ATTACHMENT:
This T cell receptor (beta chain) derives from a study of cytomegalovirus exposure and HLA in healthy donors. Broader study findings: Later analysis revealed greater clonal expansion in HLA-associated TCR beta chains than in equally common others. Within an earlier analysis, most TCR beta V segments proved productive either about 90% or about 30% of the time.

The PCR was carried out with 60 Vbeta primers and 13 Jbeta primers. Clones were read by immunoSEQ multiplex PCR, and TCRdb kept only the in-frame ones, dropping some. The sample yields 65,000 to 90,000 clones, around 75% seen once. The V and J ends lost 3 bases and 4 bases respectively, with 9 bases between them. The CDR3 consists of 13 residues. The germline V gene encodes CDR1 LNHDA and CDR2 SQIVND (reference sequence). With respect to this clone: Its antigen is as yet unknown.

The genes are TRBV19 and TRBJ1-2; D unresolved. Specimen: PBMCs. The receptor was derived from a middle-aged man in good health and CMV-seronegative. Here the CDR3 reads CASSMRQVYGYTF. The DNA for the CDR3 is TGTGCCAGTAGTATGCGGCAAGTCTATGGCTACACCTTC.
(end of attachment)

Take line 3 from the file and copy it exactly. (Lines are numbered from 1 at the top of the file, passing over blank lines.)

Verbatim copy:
The genes are TRBV19 and TRBJ1-2; D unresolved. Specimen: PBMCs. The receptor was derived from a middle-aged man in good health and CMV-seronegative. Here the CDR3 reads CASSMRQVYGYTF. The DNA for the CDR3 is TGTGCCAGTAGTATGCGGCAAGTCTATGGCTACACCTTC.